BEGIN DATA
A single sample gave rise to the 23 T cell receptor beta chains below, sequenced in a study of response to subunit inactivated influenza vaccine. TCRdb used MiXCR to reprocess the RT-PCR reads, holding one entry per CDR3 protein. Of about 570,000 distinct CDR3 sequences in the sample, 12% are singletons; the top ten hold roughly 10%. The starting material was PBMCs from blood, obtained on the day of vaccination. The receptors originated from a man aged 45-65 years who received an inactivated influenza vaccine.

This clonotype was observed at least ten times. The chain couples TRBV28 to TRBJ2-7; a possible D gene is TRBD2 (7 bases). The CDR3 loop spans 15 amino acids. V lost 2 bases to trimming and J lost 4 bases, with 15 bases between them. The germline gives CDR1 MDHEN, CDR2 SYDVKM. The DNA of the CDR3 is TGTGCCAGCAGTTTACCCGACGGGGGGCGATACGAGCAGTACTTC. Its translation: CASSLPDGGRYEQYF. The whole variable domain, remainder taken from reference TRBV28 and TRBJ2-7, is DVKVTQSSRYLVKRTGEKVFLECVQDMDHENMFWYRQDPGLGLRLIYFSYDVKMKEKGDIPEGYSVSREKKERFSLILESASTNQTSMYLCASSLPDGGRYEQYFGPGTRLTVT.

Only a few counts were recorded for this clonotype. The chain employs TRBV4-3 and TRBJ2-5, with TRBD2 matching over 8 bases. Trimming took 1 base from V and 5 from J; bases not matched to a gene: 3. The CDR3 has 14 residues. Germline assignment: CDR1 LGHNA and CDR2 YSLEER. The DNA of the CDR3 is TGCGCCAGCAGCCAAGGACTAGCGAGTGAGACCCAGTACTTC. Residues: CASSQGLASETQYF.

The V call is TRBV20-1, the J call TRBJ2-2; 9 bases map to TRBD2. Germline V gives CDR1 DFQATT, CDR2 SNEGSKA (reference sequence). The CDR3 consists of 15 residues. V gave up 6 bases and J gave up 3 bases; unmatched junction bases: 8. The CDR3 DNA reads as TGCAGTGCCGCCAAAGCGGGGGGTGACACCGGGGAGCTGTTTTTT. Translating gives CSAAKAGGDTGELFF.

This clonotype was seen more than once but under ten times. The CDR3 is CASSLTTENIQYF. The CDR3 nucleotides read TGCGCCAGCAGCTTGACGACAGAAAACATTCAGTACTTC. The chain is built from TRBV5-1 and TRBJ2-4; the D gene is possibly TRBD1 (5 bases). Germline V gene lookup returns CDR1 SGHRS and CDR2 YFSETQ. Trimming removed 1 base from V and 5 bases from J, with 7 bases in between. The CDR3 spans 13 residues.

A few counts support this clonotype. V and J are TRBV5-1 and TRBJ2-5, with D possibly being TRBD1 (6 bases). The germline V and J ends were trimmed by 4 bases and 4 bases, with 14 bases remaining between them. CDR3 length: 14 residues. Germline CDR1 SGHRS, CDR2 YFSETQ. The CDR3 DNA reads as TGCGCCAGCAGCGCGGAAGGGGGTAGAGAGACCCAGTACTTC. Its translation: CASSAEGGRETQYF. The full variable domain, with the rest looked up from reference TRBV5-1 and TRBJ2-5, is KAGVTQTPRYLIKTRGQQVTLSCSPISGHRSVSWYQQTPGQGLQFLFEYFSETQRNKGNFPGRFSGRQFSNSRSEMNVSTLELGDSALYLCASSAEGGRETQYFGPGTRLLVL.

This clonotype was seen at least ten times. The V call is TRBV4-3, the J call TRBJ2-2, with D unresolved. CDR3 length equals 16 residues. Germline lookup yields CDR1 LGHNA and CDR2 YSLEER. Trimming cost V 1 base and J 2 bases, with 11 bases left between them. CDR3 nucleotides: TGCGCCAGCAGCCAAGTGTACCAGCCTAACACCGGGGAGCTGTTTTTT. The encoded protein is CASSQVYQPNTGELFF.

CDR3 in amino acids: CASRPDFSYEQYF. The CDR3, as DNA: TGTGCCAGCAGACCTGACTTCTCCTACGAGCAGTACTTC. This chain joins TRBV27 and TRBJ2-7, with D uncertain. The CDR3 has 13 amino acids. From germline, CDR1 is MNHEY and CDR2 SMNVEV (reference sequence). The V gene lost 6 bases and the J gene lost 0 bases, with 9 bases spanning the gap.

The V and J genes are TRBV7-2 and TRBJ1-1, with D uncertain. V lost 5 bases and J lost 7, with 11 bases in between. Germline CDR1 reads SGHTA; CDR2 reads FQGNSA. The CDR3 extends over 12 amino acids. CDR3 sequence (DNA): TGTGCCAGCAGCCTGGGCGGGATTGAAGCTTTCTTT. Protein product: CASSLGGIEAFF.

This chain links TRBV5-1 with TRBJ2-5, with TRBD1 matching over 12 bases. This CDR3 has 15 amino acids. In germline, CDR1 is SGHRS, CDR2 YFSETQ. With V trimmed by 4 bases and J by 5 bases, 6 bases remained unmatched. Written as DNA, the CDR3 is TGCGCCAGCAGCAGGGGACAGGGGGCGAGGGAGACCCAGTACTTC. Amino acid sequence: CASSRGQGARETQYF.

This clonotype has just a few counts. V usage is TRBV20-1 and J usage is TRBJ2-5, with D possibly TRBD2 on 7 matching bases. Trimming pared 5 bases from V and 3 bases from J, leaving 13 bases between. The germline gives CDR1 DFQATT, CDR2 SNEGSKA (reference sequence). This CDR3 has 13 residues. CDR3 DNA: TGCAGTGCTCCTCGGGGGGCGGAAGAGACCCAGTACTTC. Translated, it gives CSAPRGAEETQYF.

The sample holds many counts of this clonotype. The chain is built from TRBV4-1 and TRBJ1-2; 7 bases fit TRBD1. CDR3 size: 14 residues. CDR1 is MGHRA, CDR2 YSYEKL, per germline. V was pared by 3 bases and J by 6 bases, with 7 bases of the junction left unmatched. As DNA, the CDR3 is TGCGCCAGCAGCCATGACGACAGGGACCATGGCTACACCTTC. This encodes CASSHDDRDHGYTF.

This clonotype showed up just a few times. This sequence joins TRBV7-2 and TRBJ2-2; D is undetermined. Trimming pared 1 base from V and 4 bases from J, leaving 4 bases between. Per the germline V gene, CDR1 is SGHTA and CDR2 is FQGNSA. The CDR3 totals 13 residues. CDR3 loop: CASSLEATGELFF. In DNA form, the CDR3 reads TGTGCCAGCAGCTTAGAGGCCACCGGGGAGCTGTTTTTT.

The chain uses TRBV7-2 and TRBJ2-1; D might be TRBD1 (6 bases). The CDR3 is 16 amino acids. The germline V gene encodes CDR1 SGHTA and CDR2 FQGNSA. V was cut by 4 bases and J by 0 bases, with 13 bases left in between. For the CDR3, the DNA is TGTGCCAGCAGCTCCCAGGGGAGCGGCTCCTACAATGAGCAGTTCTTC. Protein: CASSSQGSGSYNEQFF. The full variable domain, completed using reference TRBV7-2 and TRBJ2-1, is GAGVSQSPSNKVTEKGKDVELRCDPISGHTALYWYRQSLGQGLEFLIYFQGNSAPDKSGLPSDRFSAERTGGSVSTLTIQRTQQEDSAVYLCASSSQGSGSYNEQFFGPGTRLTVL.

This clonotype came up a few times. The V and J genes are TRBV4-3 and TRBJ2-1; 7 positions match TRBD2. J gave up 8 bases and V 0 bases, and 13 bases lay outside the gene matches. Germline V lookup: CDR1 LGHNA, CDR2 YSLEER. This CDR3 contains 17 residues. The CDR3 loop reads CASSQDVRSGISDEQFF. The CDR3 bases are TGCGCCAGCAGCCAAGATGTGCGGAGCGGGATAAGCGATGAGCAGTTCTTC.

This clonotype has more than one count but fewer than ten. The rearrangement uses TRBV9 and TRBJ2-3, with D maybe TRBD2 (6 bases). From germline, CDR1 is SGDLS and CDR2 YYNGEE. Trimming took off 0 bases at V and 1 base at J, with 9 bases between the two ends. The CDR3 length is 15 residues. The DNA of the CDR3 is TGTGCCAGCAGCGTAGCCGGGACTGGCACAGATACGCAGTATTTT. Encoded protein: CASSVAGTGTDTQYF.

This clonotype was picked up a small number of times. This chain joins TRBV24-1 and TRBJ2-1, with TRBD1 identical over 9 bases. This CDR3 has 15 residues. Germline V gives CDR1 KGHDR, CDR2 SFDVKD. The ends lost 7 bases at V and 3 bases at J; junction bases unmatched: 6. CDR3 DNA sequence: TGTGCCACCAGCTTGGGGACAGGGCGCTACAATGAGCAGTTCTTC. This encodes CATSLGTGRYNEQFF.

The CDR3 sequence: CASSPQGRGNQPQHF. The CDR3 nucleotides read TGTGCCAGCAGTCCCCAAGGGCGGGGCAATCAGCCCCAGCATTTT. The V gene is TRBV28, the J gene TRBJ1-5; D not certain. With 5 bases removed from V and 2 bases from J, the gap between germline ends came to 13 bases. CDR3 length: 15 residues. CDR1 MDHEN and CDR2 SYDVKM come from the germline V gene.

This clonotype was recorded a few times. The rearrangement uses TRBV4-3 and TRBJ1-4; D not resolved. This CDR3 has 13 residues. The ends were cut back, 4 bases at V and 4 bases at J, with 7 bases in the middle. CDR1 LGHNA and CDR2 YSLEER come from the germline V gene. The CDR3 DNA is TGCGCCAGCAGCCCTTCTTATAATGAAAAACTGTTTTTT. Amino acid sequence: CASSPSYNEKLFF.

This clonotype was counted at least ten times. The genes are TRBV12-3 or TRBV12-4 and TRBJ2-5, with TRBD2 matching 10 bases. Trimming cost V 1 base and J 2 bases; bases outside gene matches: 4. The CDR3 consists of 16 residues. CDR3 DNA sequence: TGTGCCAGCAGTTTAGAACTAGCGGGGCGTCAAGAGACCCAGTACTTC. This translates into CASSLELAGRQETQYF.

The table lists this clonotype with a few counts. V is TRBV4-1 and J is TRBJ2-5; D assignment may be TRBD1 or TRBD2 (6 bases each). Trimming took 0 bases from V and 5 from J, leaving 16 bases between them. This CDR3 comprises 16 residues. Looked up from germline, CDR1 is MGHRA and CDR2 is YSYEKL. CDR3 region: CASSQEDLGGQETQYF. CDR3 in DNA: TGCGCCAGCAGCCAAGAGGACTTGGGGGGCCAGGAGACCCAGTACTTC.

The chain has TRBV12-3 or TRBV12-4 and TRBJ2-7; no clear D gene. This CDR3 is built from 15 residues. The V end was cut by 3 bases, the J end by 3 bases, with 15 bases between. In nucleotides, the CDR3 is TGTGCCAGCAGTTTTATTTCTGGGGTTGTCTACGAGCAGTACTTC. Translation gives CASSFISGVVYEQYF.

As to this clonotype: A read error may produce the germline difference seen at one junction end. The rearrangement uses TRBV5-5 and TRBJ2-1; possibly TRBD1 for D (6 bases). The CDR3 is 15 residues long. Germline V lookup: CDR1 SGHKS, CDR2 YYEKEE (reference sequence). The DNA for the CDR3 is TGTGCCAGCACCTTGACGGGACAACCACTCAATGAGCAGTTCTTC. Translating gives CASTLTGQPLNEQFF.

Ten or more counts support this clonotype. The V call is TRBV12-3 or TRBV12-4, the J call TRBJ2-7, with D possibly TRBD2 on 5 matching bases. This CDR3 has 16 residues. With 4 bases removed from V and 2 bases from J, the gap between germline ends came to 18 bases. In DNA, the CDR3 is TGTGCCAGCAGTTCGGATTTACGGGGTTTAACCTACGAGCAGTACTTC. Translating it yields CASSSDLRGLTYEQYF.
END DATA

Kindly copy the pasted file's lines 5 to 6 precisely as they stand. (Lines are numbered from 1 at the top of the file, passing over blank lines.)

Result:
This clonotype was seen more than once but under ten times. The CDR3 is CASSLTTENIQYF. The CDR3 nucleotides read TGCGCCAGCAGCTTGACGACAGAAAACATTCAGTACTTC. The chain is built from TRBV5-1 and TRBJ2-4; the D gene is possibly TRBD1 (5 bases). Germline V gene lookup returns CDR1 SGHRS and CDR2 YFSETQ. Trimming removed 1 base from V and 5 bases from J, with 7 bases in between. The CDR3 spans 13 residues.

A few counts support this clonotype. V and J are TRBV5-1 and TRBJ2-5, with D possibly being TRBD1 (6 bases). The germline V and J ends were trimmed by 4 bases and 4 bases, with 14 bases remaining between them. CDR3 length: 14 residues. Germline CDR1 SGHRS, CDR2 YFSETQ. The CDR3 DNA reads as TGCGCCAGCAGCGCGGAAGGGGGTAGAGAGACCCAGTACTTC. Its translation: CASSAEGGRETQYF. The full variable domain, with the rest looked up from reference TRBV5-1 and TRBJ2-5, is KAGVTQTPRYLIKTRGQQVTLSCSPISGHRSVSWYQQTPGQGLQFLFEYFSETQRNKGNFPGRFSGRQFSNSRSEMNVSTLELGDSALYLCASSAEGGRETQYFGPGTRLLVL.